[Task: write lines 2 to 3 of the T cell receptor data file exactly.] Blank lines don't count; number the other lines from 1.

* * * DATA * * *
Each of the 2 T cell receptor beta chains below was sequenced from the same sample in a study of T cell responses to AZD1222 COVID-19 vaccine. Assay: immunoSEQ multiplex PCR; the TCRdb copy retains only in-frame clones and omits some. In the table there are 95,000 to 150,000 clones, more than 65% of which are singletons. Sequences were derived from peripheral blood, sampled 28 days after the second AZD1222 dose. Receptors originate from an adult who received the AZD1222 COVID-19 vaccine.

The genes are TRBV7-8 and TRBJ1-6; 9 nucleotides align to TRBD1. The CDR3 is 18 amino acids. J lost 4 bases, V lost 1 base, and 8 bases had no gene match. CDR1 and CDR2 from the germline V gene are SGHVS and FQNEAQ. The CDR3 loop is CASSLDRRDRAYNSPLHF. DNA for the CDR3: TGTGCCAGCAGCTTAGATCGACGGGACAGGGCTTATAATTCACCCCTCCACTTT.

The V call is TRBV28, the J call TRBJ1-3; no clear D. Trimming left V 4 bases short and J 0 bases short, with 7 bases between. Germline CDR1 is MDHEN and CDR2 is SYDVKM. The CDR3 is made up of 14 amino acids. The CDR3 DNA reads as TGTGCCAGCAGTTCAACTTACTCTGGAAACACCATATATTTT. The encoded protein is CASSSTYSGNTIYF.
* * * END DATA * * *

The genes are TRBV7-8 and TRBJ1-6; 9 nucleotides align to TRBD1. The CDR3 is 18 amino acids. J lost 4 bases, V lost 1 base, and 8 bases had no gene match. CDR1 and CDR2 from the germline V gene are SGHVS and FQNEAQ. The CDR3 loop is CASSLDRRDRAYNSPLHF. DNA for the CDR3: TGTGCCAGCAGCTTAGATCGACGGGACAGGGCTTATAATTCACCCCTCCACTTT.

The V call is TRBV28, the J call TRBJ1-3; no clear D. Trimming left V 4 bases short and J 0 bases short, with 7 bases between. Germline CDR1 is MDHEN and CDR2 is SYDVKM. The CDR3 is made up of 14 amino acids. The CDR3 DNA reads as TGTGCCAGCAGTTCAACTTACTCTGGAAACACCATATATTTT. The encoded protein is CASSSTYSGNTIYF.